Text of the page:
Florida Counties’ Recount Methods
Florida counties have different standards for counting votes:
Teams of counters, watched by observers from each party, tally votes from ballots with clearly marked votes or chads that have at least two corners detached. The county’s three-member canvassing board must review any ballots that are questioned by the counters and determine if the votes are valid. Ballots with two or more votes, known as ``overvotes,″ are thrown out.
All ballots with dimpled chads or just one corner of the chad detached are set aside to be reviewed by the canvassing board after all other ballots are counted. The board originally said it would not consider votes with anything less than two corners of the chad detached. However, it reversed its decision after lawyers said that standard may not hold up in court.
PALM BEACH COUNTY:
Teams of two counters tally ballots with clear votes. They are monitored by observers from each party. If an observer or counter questions a ballot, it is set aside for review by the full canvassing board. When the recount process began, the board decided it would count any vote where the corners of the chad were punched. The board then decided to use the ``sunlight test″ that would count a vote if light came through the indentation. Later, that method was found to be flawed and the board returned to disqualifying votes not punched through.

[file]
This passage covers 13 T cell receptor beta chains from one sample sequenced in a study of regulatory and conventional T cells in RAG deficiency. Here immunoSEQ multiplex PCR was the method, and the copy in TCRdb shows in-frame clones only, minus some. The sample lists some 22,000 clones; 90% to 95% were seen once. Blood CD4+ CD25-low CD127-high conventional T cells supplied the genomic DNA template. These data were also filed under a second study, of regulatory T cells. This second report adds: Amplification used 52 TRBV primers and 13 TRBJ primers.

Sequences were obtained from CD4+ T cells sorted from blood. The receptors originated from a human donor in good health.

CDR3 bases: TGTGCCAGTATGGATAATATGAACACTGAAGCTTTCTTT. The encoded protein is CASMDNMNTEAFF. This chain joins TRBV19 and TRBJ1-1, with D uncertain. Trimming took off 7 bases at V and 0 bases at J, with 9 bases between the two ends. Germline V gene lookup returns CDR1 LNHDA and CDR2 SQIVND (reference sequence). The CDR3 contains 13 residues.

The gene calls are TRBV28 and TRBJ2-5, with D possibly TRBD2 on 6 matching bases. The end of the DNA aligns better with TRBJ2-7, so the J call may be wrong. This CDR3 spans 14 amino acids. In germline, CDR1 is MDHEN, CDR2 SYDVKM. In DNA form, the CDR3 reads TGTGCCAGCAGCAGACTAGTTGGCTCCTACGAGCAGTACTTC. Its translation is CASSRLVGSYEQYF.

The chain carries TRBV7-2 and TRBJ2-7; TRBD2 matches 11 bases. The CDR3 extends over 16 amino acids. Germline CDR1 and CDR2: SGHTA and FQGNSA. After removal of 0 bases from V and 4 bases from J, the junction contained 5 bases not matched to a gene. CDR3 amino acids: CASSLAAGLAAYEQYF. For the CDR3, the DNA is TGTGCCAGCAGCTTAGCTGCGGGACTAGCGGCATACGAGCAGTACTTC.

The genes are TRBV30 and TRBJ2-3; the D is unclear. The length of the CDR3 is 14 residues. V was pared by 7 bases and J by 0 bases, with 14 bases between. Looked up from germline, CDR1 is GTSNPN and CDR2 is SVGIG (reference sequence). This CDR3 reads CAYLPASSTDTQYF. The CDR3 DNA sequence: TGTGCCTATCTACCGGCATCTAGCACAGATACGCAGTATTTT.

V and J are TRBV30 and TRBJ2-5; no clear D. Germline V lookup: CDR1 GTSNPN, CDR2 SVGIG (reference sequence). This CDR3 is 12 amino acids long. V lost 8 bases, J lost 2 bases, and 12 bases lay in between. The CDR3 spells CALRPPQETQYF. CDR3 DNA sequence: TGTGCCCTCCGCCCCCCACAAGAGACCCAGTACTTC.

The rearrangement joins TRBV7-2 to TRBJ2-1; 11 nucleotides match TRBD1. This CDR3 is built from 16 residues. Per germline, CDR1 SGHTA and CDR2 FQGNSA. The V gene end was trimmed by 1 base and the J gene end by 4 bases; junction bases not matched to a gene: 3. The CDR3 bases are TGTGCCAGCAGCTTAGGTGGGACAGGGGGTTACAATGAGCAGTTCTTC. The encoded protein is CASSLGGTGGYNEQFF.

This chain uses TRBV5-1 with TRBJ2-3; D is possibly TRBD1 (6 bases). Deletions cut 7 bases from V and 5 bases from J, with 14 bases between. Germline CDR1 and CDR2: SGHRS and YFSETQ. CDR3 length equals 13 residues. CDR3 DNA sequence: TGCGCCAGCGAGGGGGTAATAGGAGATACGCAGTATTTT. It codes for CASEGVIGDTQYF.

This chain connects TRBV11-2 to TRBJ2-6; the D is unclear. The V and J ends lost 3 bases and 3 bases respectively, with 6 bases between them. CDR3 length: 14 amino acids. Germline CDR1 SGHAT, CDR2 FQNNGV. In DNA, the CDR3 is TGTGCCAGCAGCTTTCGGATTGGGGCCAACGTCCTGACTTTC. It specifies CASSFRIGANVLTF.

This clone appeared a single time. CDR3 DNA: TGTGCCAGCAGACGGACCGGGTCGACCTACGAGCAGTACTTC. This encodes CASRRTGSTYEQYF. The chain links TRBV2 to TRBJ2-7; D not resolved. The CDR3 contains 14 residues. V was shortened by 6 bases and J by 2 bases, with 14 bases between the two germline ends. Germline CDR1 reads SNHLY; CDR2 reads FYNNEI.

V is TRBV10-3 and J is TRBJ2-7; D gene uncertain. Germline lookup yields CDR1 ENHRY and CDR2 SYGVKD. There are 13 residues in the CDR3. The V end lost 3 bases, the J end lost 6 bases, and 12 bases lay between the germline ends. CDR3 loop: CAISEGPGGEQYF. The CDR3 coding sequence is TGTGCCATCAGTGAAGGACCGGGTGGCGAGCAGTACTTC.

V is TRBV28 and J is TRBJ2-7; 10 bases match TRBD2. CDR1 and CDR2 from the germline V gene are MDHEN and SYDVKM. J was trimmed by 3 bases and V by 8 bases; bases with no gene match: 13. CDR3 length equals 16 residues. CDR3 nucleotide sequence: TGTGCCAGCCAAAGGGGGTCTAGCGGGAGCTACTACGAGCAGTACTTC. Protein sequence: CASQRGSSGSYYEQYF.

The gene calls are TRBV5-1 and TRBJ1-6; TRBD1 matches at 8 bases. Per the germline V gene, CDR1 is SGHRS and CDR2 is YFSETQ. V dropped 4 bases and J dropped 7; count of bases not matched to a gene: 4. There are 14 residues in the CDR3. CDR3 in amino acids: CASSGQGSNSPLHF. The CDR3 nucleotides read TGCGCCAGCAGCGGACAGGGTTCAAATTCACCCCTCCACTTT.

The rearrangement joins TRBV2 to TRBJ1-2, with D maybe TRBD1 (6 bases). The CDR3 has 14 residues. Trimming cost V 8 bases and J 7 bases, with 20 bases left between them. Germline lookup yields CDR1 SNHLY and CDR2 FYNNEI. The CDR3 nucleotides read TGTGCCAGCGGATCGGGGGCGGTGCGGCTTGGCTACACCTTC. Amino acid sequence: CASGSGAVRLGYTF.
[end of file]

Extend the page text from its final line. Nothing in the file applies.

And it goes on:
Elections officials sift through the county’s ballots to segregate the ``undervotes,″ ballots that do not have clear selections. Those ballots are reviewed by the canvassing board. Counting teams are instructed to look only at ballots that have clearly punched holes or chads that have at least two corners poked out. Any ballot that does not fit those criteria is passed to the canvassing board for review. The board said it will accept the ballots if the voter’s intent is clear.